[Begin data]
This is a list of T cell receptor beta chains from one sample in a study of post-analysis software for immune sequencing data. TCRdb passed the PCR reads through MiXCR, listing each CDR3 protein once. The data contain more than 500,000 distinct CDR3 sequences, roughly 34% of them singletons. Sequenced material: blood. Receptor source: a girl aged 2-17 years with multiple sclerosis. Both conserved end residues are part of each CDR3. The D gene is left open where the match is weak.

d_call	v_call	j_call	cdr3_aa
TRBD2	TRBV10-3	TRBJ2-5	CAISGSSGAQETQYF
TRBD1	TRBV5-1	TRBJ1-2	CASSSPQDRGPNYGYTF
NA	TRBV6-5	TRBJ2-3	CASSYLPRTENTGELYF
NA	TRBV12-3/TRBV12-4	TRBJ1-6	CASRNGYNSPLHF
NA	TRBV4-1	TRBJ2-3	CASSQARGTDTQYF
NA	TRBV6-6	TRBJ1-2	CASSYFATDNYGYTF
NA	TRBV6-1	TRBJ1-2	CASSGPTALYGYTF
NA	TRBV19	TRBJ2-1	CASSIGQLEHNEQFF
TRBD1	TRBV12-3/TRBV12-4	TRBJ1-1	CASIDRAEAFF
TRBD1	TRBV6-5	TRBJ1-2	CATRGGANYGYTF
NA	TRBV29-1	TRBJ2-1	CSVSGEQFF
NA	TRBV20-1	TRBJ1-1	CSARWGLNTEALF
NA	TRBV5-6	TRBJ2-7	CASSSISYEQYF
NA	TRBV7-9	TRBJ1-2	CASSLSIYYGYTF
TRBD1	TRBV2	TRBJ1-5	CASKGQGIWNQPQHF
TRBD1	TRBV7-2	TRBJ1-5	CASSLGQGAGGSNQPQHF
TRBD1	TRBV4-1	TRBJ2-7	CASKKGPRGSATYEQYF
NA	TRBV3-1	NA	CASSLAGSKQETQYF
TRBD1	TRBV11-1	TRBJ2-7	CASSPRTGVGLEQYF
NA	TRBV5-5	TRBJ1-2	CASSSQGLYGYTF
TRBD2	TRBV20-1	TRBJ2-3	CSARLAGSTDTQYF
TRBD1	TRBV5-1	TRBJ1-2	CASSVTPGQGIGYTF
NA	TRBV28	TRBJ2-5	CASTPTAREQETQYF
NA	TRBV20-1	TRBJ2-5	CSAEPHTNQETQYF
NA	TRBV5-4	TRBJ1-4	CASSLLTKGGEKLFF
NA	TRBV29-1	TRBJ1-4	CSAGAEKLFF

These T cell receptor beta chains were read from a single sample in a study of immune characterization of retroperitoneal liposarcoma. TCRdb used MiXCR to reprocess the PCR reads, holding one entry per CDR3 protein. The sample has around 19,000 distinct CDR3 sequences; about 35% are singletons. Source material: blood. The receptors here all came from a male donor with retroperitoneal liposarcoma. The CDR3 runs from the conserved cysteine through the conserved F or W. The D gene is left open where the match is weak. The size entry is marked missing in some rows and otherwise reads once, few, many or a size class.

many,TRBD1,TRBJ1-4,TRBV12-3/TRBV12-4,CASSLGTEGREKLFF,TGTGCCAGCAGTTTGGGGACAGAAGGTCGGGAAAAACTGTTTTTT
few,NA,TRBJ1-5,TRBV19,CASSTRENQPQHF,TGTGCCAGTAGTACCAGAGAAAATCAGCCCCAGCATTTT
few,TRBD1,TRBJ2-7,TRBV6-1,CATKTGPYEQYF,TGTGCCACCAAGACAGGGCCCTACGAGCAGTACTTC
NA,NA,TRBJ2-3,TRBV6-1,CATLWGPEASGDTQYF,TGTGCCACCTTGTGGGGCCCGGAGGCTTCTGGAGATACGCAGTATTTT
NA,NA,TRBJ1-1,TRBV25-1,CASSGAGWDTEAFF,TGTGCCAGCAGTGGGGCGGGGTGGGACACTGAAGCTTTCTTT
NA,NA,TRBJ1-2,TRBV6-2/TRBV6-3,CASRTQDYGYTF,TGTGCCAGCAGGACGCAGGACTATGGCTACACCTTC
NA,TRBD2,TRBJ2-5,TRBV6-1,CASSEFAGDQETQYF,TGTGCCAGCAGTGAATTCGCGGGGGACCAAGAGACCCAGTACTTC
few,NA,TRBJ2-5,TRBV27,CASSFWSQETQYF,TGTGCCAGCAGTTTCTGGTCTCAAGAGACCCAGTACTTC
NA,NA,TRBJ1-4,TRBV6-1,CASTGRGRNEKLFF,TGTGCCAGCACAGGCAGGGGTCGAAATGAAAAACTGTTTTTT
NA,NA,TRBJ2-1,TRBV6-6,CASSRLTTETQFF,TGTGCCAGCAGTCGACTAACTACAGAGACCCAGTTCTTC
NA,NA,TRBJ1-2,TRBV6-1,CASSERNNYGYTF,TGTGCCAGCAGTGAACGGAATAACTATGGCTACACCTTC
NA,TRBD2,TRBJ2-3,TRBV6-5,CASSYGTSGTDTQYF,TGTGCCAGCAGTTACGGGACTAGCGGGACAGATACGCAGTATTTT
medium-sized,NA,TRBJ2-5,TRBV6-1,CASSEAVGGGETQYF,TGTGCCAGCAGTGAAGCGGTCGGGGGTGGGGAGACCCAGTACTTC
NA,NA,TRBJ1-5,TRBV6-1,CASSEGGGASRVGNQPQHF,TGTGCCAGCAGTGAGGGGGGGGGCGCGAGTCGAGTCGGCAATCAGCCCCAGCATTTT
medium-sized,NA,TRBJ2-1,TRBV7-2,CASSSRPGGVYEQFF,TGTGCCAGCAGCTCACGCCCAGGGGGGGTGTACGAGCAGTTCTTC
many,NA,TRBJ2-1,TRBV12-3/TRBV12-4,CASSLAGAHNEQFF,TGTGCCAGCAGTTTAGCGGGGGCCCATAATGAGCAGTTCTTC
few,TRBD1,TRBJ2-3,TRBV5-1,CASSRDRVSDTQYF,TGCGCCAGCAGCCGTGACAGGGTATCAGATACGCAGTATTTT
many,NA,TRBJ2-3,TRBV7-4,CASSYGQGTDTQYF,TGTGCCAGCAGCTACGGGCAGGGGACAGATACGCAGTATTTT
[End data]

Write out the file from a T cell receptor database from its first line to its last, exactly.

This is a list of T cell receptor beta chains from one sample in a study of post-analysis software for immune sequencing data. TCRdb passed the PCR reads through MiXCR, listing each CDR3 protein once. The data contain more than 500,000 distinct CDR3 sequences, roughly 34% of them singletons. Sequenced material: blood. Receptor source: a girl aged 2-17 years with multiple sclerosis. Both conserved end residues are part of each CDR3. The D gene is left open where the match is weak.

d_call	v_call	j_call	cdr3_aa
TRBD2	TRBV10-3	TRBJ2-5	CAISGSSGAQETQYF
TRBD1	TRBV5-1	TRBJ1-2	CASSSPQDRGPNYGYTF
NA	TRBV6-5	TRBJ2-3	CASSYLPRTENTGELYF
NA	TRBV12-3/TRBV12-4	TRBJ1-6	CASRNGYNSPLHF
NA	TRBV4-1	TRBJ2-3	CASSQARGTDTQYF
NA	TRBV6-6	TRBJ1-2	CASSYFATDNYGYTF
NA	TRBV6-1	TRBJ1-2	CASSGPTALYGYTF
NA	TRBV19	TRBJ2-1	CASSIGQLEHNEQFF
TRBD1	TRBV12-3/TRBV12-4	TRBJ1-1	CASIDRAEAFF
TRBD1	TRBV6-5	TRBJ1-2	CATRGGANYGYTF
NA	TRBV29-1	TRBJ2-1	CSVSGEQFF
NA	TRBV20-1	TRBJ1-1	CSARWGLNTEALF
NA	TRBV5-6	TRBJ2-7	CASSSISYEQYF
NA	TRBV7-9	TRBJ1-2	CASSLSIYYGYTF
TRBD1	TRBV2	TRBJ1-5	CASKGQGIWNQPQHF
TRBD1	TRBV7-2	TRBJ1-5	CASSLGQGAGGSNQPQHF
TRBD1	TRBV4-1	TRBJ2-7	CASKKGPRGSATYEQYF
NA	TRBV3-1	NA	CASSLAGSKQETQYF
TRBD1	TRBV11-1	TRBJ2-7	CASSPRTGVGLEQYF
NA	TRBV5-5	TRBJ1-2	CASSSQGLYGYTF
TRBD2	TRBV20-1	TRBJ2-3	CSARLAGSTDTQYF
TRBD1	TRBV5-1	TRBJ1-2	CASSVTPGQGIGYTF
NA	TRBV28	TRBJ2-5	CASTPTAREQETQYF
NA	TRBV20-1	TRBJ2-5	CSAEPHTNQETQYF
NA	TRBV5-4	TRBJ1-4	CASSLLTKGGEKLFF
NA	TRBV29-1	TRBJ1-4	CSAGAEKLFF

These T cell receptor beta chains were read from a single sample in a study of immune characterization of retroperitoneal liposarcoma. TCRdb used MiXCR to reprocess the PCR reads, holding one entry per CDR3 protein. The sample has around 19,000 distinct CDR3 sequences; about 35% are singletons. Source material: blood. The receptors here all came from a male donor with retroperitoneal liposarcoma. The CDR3 runs from the conserved cysteine through the conserved F or W. The D gene is left open where the match is weak. The size entry is marked missing in some rows and otherwise reads once, few, many or a size class.

many,TRBD1,TRBJ1-4,TRBV12-3/TRBV12-4,CASSLGTEGREKLFF,TGTGCCAGCAGTTTGGGGACAGAAGGTCGGGAAAAACTGTTTTTT
few,NA,TRBJ1-5,TRBV19,CASSTRENQPQHF,TGTGCCAGTAGTACCAGAGAAAATCAGCCCCAGCATTTT
few,TRBD1,TRBJ2-7,TRBV6-1,CATKTGPYEQYF,TGTGCCACCAAGACAGGGCCCTACGAGCAGTACTTC
NA,NA,TRBJ2-3,TRBV6-1,CATLWGPEASGDTQYF,TGTGCCACCTTGTGGGGCCCGGAGGCTTCTGGAGATACGCAGTATTTT
NA,NA,TRBJ1-1,TRBV25-1,CASSGAGWDTEAFF,TGTGCCAGCAGTGGGGCGGGGTGGGACACTGAAGCTTTCTTT
NA,NA,TRBJ1-2,TRBV6-2/TRBV6-3,CASRTQDYGYTF,TGTGCCAGCAGGACGCAGGACTATGGCTACACCTTC
NA,TRBD2,TRBJ2-5,TRBV6-1,CASSEFAGDQETQYF,TGTGCCAGCAGTGAATTCGCGGGGGACCAAGAGACCCAGTACTTC
few,NA,TRBJ2-5,TRBV27,CASSFWSQETQYF,TGTGCCAGCAGTTTCTGGTCTCAAGAGACCCAGTACTTC
NA,NA,TRBJ1-4,TRBV6-1,CASTGRGRNEKLFF,TGTGCCAGCACAGGCAGGGGTCGAAATGAAAAACTGTTTTTT
NA,NA,TRBJ2-1,TRBV6-6,CASSRLTTETQFF,TGTGCCAGCAGTCGACTAACTACAGAGACCCAGTTCTTC
NA,NA,TRBJ1-2,TRBV6-1,CASSERNNYGYTF,TGTGCCAGCAGTGAACGGAATAACTATGGCTACACCTTC
NA,TRBD2,TRBJ2-3,TRBV6-5,CASSYGTSGTDTQYF,TGTGCCAGCAGTTACGGGACTAGCGGGACAGATACGCAGTATTTT
medium-sized,NA,TRBJ2-5,TRBV6-1,CASSEAVGGGETQYF,TGTGCCAGCAGTGAAGCGGTCGGGGGTGGGGAGACCCAGTACTTC
NA,NA,TRBJ1-5,TRBV6-1,CASSEGGGASRVGNQPQHF,TGTGCCAGCAGTGAGGGGGGGGGCGCGAGTCGAGTCGGCAATCAGCCCCAGCATTTT
medium-sized,NA,TRBJ2-1,TRBV7-2,CASSSRPGGVYEQFF,TGTGCCAGCAGCTCACGCCCAGGGGGGGTGTACGAGCAGTTCTTC
many,NA,TRBJ2-1,TRBV12-3/TRBV12-4,CASSLAGAHNEQFF,TGTGCCAGCAGTTTAGCGGGGGCCCATAATGAGCAGTTCTTC
few,TRBD1,TRBJ2-3,TRBV5-1,CASSRDRVSDTQYF,TGCGCCAGCAGCCGTGACAGGGTATCAGATACGCAGTATTTT
many,NA,TRBJ2-3,TRBV7-4,CASSYGQGTDTQYF,TGTGCCAGCAGCTACGGGCAGGGGACAGATACGCAGTATTTT